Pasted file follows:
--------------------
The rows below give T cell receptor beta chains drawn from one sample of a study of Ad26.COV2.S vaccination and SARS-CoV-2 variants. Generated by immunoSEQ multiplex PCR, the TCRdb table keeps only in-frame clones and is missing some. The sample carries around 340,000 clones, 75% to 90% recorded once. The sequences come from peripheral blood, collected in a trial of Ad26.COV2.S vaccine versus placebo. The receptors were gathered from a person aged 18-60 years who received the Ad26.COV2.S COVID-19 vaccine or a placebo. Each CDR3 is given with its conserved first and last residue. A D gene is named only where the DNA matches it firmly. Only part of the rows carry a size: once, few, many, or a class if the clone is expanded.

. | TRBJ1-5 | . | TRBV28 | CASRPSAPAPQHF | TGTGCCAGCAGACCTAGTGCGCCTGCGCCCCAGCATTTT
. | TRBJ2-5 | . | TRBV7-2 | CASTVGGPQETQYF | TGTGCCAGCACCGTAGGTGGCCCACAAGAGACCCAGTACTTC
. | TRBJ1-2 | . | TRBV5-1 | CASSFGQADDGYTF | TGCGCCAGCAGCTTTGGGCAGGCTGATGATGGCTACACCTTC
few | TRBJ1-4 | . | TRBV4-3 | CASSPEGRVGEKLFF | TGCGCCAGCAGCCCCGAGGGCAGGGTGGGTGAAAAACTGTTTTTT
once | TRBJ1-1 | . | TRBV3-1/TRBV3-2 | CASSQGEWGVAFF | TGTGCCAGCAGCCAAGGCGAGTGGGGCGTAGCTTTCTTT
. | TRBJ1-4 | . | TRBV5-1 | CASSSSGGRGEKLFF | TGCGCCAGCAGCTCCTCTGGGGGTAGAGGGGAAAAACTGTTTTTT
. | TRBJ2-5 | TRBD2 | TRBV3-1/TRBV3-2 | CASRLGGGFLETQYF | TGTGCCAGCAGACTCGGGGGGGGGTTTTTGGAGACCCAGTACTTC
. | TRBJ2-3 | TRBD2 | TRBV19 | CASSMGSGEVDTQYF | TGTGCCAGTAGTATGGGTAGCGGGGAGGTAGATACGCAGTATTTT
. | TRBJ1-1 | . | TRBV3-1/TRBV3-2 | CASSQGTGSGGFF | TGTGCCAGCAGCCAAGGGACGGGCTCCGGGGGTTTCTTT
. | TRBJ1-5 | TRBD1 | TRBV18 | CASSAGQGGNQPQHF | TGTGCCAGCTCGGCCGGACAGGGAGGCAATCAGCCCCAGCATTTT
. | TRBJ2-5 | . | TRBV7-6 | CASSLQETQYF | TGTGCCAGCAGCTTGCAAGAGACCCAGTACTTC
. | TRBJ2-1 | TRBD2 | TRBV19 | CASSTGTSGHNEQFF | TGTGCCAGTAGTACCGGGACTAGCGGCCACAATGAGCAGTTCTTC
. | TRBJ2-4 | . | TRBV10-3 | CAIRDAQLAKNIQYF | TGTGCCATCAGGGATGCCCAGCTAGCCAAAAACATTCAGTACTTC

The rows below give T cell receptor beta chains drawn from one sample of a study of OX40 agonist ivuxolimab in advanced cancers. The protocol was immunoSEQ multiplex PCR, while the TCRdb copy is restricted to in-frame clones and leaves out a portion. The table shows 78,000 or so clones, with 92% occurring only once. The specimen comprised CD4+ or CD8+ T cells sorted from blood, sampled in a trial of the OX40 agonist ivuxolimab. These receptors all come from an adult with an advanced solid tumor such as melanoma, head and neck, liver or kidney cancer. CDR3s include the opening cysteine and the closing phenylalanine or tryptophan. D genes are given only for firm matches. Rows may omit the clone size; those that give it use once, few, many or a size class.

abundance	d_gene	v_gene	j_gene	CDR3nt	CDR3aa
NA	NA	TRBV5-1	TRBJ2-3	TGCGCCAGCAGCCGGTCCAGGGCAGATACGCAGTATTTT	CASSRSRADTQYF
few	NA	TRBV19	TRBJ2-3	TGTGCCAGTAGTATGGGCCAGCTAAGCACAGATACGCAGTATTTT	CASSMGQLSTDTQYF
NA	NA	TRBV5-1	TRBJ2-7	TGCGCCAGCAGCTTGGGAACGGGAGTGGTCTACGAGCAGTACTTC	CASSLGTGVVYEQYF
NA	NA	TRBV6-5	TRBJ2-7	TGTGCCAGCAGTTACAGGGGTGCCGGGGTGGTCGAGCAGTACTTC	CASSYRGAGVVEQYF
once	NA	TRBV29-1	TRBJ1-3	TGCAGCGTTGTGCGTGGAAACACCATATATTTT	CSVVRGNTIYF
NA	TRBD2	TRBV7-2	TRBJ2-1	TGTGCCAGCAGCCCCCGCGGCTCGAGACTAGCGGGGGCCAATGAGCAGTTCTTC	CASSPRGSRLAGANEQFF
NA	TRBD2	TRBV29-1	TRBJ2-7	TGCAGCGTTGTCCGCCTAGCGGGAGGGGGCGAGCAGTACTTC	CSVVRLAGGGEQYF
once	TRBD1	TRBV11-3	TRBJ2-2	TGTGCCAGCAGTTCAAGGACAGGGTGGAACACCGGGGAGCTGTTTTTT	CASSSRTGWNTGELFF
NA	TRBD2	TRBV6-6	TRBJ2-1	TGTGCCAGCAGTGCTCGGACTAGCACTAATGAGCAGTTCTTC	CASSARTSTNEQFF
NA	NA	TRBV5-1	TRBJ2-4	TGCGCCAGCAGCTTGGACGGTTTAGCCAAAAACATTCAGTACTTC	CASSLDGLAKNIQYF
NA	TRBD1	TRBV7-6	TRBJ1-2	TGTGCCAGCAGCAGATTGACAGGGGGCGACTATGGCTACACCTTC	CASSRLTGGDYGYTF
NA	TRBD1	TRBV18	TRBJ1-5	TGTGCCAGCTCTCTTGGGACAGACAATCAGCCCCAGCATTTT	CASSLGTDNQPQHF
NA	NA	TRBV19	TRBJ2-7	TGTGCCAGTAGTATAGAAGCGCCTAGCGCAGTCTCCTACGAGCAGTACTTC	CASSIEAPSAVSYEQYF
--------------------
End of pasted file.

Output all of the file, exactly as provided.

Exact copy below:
The rows below give T cell receptor beta chains drawn from one sample of a study of Ad26.COV2.S vaccination and SARS-CoV-2 variants. Generated by immunoSEQ multiplex PCR, the TCRdb table keeps only in-frame clones and is missing some. The sample carries around 340,000 clones, 75% to 90% recorded once. The sequences come from peripheral blood, collected in a trial of Ad26.COV2.S vaccine versus placebo. The receptors were gathered from a person aged 18-60 years who received the Ad26.COV2.S COVID-19 vaccine or a placebo. Each CDR3 is given with its conserved first and last residue. A D gene is named only where the DNA matches it firmly. Only part of the rows carry a size: once, few, many, or a class if the clone is expanded.

. | TRBJ1-5 | . | TRBV28 | CASRPSAPAPQHF | TGTGCCAGCAGACCTAGTGCGCCTGCGCCCCAGCATTTT
. | TRBJ2-5 | . | TRBV7-2 | CASTVGGPQETQYF | TGTGCCAGCACCGTAGGTGGCCCACAAGAGACCCAGTACTTC
. | TRBJ1-2 | . | TRBV5-1 | CASSFGQADDGYTF | TGCGCCAGCAGCTTTGGGCAGGCTGATGATGGCTACACCTTC
few | TRBJ1-4 | . | TRBV4-3 | CASSPEGRVGEKLFF | TGCGCCAGCAGCCCCGAGGGCAGGGTGGGTGAAAAACTGTTTTTT
once | TRBJ1-1 | . | TRBV3-1/TRBV3-2 | CASSQGEWGVAFF | TGTGCCAGCAGCCAAGGCGAGTGGGGCGTAGCTTTCTTT
. | TRBJ1-4 | . | TRBV5-1 | CASSSSGGRGEKLFF | TGCGCCAGCAGCTCCTCTGGGGGTAGAGGGGAAAAACTGTTTTTT
. | TRBJ2-5 | TRBD2 | TRBV3-1/TRBV3-2 | CASRLGGGFLETQYF | TGTGCCAGCAGACTCGGGGGGGGGTTTTTGGAGACCCAGTACTTC
. | TRBJ2-3 | TRBD2 | TRBV19 | CASSMGSGEVDTQYF | TGTGCCAGTAGTATGGGTAGCGGGGAGGTAGATACGCAGTATTTT
. | TRBJ1-1 | . | TRBV3-1/TRBV3-2 | CASSQGTGSGGFF | TGTGCCAGCAGCCAAGGGACGGGCTCCGGGGGTTTCTTT
. | TRBJ1-5 | TRBD1 | TRBV18 | CASSAGQGGNQPQHF | TGTGCCAGCTCGGCCGGACAGGGAGGCAATCAGCCCCAGCATTTT
. | TRBJ2-5 | . | TRBV7-6 | CASSLQETQYF | TGTGCCAGCAGCTTGCAAGAGACCCAGTACTTC
. | TRBJ2-1 | TRBD2 | TRBV19 | CASSTGTSGHNEQFF | TGTGCCAGTAGTACCGGGACTAGCGGCCACAATGAGCAGTTCTTC
. | TRBJ2-4 | . | TRBV10-3 | CAIRDAQLAKNIQYF | TGTGCCATCAGGGATGCCCAGCTAGCCAAAAACATTCAGTACTTC

The rows below give T cell receptor beta chains drawn from one sample of a study of OX40 agonist ivuxolimab in advanced cancers. The protocol was immunoSEQ multiplex PCR, while the TCRdb copy is restricted to in-frame clones and leaves out a portion. The table shows 78,000 or so clones, with 92% occurring only once. The specimen comprised CD4+ or CD8+ T cells sorted from blood, sampled in a trial of the OX40 agonist ivuxolimab. These receptors all come from an adult with an advanced solid tumor such as melanoma, head and neck, liver or kidney cancer. CDR3s include the opening cysteine and the closing phenylalanine or tryptophan. D genes are given only for firm matches. Rows may omit the clone size; those that give it use once, few, many or a size class.

abundance	d_gene	v_gene	j_gene	CDR3nt	CDR3aa
NA	NA	TRBV5-1	TRBJ2-3	TGCGCCAGCAGCCGGTCCAGGGCAGATACGCAGTATTTT	CASSRSRADTQYF
few	NA	TRBV19	TRBJ2-3	TGTGCCAGTAGTATGGGCCAGCTAAGCACAGATACGCAGTATTTT	CASSMGQLSTDTQYF
NA	NA	TRBV5-1	TRBJ2-7	TGCGCCAGCAGCTTGGGAACGGGAGTGGTCTACGAGCAGTACTTC	CASSLGTGVVYEQYF
NA	NA	TRBV6-5	TRBJ2-7	TGTGCCAGCAGTTACAGGGGTGCCGGGGTGGTCGAGCAGTACTTC	CASSYRGAGVVEQYF
once	NA	TRBV29-1	TRBJ1-3	TGCAGCGTTGTGCGTGGAAACACCATATATTTT	CSVVRGNTIYF
NA	TRBD2	TRBV7-2	TRBJ2-1	TGTGCCAGCAGCCCCCGCGGCTCGAGACTAGCGGGGGCCAATGAGCAGTTCTTC	CASSPRGSRLAGANEQFF
NA	TRBD2	TRBV29-1	TRBJ2-7	TGCAGCGTTGTCCGCCTAGCGGGAGGGGGCGAGCAGTACTTC	CSVVRLAGGGEQYF
once	TRBD1	TRBV11-3	TRBJ2-2	TGTGCCAGCAGTTCAAGGACAGGGTGGAACACCGGGGAGCTGTTTTTT	CASSSRTGWNTGELFF
NA	TRBD2	TRBV6-6	TRBJ2-1	TGTGCCAGCAGTGCTCGGACTAGCACTAATGAGCAGTTCTTC	CASSARTSTNEQFF
NA	NA	TRBV5-1	TRBJ2-4	TGCGCCAGCAGCTTGGACGGTTTAGCCAAAAACATTCAGTACTTC	CASSLDGLAKNIQYF
NA	TRBD1	TRBV7-6	TRBJ1-2	TGTGCCAGCAGCAGATTGACAGGGGGCGACTATGGCTACACCTTC	CASSRLTGGDYGYTF
NA	TRBD1	TRBV18	TRBJ1-5	TGTGCCAGCTCTCTTGGGACAGACAATCAGCCCCAGCATTTT	CASSLGTDNQPQHF
NA	NA	TRBV19	TRBJ2-7	TGTGCCAGTAGTATAGAAGCGCCTAGCGCAGTCTCCTACGAGCAGTACTTC	CASSIEAPSAVSYEQYF